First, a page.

That particular trip saw the first stages of the unravelling of the group for precisely these reasons. The difficult choices between more gentle walks combined with public transport versus testing hikes with no realistic pub breaks produced a schism. There were terse words at Land’s End precipitated by a cream tea stop that was clearly a tourist action too far for the hard core ramblers. The actual words ‘you have sold out!’ were bandied about before three of them stomped off into a storm force wind heading out on the north coast of Cornwall. The remainder of us peered after them, took photos of the amusing sign post at the cliff edge (‘John O’Groats 680 miles’ etc) and bought some tat. There were to be no more group Youth Hostel trips.
Reminiscing about the cream tea reminds me of a story I heard a few years later that Paul Weller and Eric Clapton were planning a short Devon and Cornwall tour together, but plans foundered when they couldn’t agree whether Jam or Cream should go on first... Ahem.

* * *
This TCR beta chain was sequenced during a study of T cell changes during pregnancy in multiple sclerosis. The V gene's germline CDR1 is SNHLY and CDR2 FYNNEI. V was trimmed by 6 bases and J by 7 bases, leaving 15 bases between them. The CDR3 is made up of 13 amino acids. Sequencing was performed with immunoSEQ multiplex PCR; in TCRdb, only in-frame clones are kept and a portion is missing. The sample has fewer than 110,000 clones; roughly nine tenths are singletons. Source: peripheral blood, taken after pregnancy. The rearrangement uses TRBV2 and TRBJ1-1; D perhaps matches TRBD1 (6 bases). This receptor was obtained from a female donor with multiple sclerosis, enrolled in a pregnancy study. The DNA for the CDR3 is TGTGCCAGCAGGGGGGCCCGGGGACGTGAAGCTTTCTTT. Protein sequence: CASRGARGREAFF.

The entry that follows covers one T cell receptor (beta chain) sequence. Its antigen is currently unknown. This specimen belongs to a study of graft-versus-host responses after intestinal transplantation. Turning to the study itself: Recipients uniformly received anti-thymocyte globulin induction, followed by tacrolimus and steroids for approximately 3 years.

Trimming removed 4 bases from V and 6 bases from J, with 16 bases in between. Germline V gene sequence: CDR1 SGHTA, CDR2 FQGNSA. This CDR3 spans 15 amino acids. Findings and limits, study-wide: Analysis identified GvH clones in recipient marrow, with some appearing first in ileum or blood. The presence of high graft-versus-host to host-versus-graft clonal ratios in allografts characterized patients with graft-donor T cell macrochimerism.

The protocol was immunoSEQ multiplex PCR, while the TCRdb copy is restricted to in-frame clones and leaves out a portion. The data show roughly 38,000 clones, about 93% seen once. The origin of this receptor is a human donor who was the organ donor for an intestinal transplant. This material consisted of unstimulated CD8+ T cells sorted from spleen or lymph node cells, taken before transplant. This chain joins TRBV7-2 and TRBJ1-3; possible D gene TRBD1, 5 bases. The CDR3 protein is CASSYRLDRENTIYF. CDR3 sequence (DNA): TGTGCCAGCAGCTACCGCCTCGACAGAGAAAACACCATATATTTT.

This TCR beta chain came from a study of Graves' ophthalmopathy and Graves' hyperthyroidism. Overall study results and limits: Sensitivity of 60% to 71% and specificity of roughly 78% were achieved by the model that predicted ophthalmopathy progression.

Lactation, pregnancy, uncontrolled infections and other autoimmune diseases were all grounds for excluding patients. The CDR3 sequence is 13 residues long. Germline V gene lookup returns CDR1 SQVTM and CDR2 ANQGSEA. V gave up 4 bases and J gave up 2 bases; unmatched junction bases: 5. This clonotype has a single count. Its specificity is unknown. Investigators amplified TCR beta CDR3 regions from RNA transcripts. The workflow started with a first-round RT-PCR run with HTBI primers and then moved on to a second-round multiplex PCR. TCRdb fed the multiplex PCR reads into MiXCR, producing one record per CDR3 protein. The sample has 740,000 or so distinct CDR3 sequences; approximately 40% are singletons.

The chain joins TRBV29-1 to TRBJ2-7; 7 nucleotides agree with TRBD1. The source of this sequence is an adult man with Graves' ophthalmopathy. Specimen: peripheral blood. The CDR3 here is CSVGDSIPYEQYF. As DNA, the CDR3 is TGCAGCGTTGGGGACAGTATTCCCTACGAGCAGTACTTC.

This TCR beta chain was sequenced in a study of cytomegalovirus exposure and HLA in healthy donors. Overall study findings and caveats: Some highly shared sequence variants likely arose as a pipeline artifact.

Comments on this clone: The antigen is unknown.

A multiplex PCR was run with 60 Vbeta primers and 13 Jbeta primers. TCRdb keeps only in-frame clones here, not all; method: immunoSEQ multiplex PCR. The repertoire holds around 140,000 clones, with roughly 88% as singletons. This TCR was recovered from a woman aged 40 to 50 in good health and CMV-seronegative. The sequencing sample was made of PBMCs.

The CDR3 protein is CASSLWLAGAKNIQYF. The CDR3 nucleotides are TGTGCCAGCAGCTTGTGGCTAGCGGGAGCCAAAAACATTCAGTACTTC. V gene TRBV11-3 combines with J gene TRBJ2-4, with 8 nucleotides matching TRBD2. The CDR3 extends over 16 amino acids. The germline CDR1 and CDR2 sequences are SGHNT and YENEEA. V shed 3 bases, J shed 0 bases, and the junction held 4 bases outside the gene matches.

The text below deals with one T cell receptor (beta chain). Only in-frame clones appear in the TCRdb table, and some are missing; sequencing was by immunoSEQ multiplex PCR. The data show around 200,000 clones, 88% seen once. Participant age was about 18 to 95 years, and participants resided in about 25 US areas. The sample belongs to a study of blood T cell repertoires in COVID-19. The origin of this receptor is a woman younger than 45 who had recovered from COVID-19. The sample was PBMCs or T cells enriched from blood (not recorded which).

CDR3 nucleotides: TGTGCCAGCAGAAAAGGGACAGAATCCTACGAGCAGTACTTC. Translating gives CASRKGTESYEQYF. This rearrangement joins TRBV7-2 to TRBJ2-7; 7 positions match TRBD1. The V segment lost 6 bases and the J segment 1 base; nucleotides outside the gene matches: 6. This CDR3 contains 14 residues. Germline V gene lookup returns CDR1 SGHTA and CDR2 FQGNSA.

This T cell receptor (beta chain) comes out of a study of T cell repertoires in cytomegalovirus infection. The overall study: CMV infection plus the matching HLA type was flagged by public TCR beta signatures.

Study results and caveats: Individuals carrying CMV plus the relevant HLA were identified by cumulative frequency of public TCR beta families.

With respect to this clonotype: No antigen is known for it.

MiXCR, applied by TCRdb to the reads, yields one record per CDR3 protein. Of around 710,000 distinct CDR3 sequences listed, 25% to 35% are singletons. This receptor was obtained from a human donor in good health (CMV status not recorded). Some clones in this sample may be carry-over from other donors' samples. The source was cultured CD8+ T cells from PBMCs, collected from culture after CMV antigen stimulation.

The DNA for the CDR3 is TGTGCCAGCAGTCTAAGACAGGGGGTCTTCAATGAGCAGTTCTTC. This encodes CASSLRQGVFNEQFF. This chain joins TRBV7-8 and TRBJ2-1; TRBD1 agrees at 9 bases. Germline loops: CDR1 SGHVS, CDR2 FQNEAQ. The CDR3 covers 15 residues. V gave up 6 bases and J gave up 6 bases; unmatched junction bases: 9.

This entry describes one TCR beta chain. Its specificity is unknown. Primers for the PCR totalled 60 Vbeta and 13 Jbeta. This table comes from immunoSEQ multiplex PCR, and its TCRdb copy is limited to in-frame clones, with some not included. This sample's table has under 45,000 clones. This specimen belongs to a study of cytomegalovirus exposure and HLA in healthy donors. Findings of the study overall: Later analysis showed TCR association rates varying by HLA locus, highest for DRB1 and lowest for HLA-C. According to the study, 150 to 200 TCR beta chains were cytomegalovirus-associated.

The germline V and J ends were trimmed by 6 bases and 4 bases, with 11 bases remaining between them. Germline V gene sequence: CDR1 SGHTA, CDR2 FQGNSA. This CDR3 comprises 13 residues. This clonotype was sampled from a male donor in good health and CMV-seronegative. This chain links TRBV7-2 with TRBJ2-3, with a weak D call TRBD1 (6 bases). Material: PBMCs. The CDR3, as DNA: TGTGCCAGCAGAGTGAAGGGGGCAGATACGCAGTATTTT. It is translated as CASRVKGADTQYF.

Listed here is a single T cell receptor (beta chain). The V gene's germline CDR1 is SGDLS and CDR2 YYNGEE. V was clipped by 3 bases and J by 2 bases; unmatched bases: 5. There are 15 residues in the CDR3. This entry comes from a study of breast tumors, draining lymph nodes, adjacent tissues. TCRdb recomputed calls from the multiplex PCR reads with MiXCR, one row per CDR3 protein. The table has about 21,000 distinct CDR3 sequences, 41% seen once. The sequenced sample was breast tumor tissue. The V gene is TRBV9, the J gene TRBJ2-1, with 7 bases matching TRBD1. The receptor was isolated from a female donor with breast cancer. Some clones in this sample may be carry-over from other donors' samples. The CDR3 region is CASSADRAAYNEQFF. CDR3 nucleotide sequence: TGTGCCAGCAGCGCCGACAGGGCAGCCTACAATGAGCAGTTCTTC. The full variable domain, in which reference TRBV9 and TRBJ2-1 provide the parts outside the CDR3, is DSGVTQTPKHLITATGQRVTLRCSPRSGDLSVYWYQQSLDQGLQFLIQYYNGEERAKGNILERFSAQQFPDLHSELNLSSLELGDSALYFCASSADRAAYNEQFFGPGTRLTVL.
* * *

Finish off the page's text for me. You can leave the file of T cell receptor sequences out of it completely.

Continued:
My trip on the Night Riviera terminated at Penzance bang on time at 7.55am. Passengers dispersed in various directions from the station and seemed to melt away into the post-dawn October mizzle. The town was very quiet as I wandered along the harbour road in search of a plan. Penzance didn’t feel like
|Credit: Visit Cornwall|
In one respect, Pendennis Castle is a pretty straightforward. It was not much more than a gun platform (with a few added bells and whistles) designed to sink shipping in the estuaries beneath it. That was the castle’s job for 400 years, from its original construction in Henry VIII’s reign right up to WWII. A pretty straightforward job description. Previous applicants need not apply.